The Effect of Business Climate on Operations of Small and Medium Scale Enterprises in Nigeria

Authors

  • Joseph Oluremi Olubitan Ladoke Akintola University of Technology Ogbomoso, Nigeria

DOI:

https://doi.org/10.21512/bbr.v8i3.3715

Keywords:

business climate, enterprises operator, Small and Medium Scale (SMEs), Nigeria

Abstract

This research investigated the effect of business climate on operations of Small and Medium Scale Enterprises (SMEs) in Nigeria. Specifically, the aims were to identify the various business climates affecting SMEs, examine how business climates affects sales turnover of SMEs, and evaluate the effect of business climate on Total Factor Productivity (TFP) of SMEs in Nigeria. The research utilized secondary data collected from 2.783 registered businesses in all sectors. The data collected were analyzed using descriptive statistics such as mean and standard deviation. It reveals that majority of SMEs experience one constraints or another as a major obstacle which includes inadequate electricity supply (53,22%) and access to finance (15,74%). Inferential statistics such as Stochastic Frontier Analysis (SFA) indicated that labour (0,9943; P < 0,05) and infrastructure (0,7133; P < 0,05) are the only significant variables to sales turnover. Meanwhile,  the regression analysis shows that raw material, labor, infrastructure and fixed cost are the variables that have a strong predicted variance in TFP at P < 0,05 with p-value of 0,000. Water is also observed to be significant at P < 0,1 with p-value of 0,087.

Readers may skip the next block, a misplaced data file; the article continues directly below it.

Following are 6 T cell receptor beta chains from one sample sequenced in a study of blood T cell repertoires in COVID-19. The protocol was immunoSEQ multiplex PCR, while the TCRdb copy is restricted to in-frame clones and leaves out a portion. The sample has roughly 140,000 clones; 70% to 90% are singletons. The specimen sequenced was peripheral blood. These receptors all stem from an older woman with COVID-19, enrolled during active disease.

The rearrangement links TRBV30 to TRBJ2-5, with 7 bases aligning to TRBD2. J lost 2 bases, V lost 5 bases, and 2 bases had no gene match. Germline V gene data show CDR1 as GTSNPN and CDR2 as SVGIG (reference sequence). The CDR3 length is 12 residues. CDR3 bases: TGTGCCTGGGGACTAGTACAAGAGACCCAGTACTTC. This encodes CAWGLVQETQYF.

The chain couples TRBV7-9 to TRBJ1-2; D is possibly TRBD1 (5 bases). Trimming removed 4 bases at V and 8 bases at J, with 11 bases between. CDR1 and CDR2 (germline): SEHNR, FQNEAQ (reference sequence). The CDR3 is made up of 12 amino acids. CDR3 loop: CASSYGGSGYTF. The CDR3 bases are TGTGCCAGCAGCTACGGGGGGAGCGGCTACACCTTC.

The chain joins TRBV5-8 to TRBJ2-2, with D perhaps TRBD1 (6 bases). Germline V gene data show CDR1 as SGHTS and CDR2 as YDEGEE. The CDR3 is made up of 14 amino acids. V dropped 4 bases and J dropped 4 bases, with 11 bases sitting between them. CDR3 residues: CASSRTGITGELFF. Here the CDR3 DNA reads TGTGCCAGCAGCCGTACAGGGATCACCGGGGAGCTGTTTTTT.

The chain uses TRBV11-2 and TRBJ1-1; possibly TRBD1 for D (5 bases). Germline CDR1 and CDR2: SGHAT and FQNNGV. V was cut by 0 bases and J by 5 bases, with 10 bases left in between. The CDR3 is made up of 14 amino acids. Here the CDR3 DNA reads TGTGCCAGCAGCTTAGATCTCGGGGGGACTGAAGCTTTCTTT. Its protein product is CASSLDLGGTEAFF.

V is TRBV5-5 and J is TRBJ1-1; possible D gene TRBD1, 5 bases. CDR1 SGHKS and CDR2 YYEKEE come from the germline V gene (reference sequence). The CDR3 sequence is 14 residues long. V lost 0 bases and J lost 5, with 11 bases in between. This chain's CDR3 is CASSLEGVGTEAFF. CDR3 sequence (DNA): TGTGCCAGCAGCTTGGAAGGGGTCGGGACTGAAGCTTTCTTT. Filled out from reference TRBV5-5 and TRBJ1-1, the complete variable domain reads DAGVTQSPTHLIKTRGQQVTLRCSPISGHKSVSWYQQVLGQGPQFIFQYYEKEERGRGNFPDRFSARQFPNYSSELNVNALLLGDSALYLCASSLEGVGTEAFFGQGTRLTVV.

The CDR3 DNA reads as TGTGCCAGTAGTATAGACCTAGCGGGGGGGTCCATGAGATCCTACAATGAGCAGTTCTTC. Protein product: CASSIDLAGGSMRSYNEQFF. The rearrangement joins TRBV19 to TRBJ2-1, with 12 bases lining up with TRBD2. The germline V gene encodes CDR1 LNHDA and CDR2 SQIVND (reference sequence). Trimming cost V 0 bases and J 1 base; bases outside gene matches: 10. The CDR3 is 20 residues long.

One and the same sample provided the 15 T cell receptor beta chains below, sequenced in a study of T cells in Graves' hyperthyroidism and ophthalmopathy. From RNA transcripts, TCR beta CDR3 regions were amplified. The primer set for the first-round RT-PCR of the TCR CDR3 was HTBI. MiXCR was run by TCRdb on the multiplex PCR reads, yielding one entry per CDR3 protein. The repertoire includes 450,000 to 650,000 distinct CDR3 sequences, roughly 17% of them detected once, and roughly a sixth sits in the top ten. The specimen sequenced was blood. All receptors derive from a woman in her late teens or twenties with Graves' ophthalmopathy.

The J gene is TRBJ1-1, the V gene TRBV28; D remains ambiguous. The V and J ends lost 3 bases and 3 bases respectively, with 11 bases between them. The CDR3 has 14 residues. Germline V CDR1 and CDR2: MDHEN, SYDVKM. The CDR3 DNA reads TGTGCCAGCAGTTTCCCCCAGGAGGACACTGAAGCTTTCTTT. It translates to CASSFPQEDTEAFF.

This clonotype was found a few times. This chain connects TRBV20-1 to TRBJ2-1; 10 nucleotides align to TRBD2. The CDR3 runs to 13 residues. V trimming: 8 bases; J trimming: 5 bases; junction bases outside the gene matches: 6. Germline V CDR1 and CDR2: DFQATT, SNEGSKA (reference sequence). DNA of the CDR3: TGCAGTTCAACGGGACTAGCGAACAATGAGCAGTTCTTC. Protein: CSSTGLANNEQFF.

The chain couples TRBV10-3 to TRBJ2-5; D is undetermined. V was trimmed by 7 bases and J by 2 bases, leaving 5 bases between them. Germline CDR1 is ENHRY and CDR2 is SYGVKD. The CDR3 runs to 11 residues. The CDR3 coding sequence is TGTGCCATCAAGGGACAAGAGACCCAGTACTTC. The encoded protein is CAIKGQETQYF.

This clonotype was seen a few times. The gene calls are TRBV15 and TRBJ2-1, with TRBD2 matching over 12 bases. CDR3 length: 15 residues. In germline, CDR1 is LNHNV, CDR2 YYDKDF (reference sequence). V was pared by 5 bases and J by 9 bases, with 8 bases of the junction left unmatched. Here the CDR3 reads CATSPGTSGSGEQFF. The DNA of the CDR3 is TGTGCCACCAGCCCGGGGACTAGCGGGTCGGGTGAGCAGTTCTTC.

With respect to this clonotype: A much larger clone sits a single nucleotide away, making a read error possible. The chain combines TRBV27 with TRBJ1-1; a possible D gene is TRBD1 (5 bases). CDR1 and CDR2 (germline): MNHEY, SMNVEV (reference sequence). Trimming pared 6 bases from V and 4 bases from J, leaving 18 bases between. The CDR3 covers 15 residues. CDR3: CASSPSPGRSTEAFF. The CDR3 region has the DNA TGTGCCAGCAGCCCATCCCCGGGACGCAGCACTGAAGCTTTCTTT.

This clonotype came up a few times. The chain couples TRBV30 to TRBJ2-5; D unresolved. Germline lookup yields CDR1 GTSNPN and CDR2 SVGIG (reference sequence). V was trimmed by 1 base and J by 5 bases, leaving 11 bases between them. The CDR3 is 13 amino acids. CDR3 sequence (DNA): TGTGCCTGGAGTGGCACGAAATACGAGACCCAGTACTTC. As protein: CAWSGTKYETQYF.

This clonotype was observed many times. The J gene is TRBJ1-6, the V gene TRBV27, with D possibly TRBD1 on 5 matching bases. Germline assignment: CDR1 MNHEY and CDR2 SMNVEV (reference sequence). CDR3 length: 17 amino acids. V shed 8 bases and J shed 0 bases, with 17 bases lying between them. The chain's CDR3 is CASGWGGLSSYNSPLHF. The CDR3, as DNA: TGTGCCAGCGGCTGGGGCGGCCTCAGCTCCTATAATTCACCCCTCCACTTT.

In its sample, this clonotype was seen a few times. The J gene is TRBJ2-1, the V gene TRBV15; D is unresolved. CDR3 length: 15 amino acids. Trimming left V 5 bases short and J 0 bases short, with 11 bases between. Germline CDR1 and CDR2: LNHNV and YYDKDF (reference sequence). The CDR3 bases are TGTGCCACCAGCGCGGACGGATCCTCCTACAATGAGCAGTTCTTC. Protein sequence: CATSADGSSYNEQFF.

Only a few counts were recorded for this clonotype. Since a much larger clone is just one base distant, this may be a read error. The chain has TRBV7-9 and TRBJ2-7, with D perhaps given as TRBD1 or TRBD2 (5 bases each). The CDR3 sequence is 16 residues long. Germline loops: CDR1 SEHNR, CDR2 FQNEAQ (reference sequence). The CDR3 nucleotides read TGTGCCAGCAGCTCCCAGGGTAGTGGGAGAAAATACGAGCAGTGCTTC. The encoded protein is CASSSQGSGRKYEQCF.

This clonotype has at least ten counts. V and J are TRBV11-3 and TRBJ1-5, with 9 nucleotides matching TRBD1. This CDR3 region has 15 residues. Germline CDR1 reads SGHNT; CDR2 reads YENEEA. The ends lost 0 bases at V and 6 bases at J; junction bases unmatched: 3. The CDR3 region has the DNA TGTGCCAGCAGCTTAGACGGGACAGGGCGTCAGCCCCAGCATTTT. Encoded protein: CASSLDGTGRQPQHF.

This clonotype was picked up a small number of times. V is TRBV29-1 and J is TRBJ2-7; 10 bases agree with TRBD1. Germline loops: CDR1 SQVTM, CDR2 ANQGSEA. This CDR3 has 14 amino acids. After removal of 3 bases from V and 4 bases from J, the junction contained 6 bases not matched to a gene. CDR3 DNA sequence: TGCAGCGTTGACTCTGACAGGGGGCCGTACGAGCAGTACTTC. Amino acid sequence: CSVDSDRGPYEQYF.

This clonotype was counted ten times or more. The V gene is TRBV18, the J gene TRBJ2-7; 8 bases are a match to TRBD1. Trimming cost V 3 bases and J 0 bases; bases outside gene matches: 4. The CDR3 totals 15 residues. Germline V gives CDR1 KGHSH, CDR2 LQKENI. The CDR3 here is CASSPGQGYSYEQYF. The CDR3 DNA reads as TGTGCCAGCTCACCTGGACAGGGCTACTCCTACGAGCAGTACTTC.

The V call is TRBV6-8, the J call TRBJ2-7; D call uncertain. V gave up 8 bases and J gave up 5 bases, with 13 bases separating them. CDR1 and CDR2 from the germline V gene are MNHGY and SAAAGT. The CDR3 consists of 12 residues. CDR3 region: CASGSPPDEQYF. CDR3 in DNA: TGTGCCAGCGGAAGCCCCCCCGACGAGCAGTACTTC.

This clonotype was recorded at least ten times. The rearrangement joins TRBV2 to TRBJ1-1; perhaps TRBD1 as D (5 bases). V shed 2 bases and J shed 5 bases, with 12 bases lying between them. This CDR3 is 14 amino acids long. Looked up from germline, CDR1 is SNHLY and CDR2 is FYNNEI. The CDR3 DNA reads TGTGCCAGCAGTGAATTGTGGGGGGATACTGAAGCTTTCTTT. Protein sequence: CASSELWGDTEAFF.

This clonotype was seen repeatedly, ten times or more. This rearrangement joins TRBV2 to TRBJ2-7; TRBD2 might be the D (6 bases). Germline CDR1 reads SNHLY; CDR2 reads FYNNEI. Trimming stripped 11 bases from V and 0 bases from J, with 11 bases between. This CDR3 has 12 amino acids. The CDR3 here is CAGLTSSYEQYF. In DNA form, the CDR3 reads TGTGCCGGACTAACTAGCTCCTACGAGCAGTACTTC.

Author Biography

Joseph Oluremi Olubitan, Ladoke Akintola University of Technology Ogbomoso, Nigeria

Management and Accounting Department

References

Abbey F., (2015). International business. Retrieved May 15th, 2015 from www.mbaknol.com/international-business

Arimah, B. C. (2001). Nature and determinants of the linkages between informal and formal sector enterprises in Nigeria. African Development Review, 13(1), 114-144.

Arinaitwe, S. K. (2006). Factors constraining the growth and survival of small scale businesses. A developing countries analysis. Journal of American Academy of Business, Cambridge, 8(2), 167-178.

Bah, E. H., & Fang, L. (2015). Impact of the business environment on output and productivity in Africa. Journal of Development Economics, 114, 159-171.

Batra, G., & Stone, A. (2004). Investment climate, capabilities and firm performance: Evidence from the world business environment surveys.Washington, D. C.: Investment Climate Department, World Bank.

Belotti, F., Daidone, S., Ilardi, G., & Atella, V. (2012). Stochastic frontier analysis using Stata. The Stata Journal, 13(4), 719-758.

Collier, P., & Gunning, J. W. (1999). Explaining African economic performance. Journal of economic literature, 37(1), 64-111.

Dethier, J. J., Hirn, M., & Straub, S. (2010). Explaining enterprise performance in developing countries with business climate survey data. The World Bank Research Observer, 26(2), 258-309.

Dionco-Adetayo, E. A., & Adetayo, J. O. (2003). Business environment analysis: Globalization era imperative for small scale industries. Journal of Social Science, 7(5), 283-292.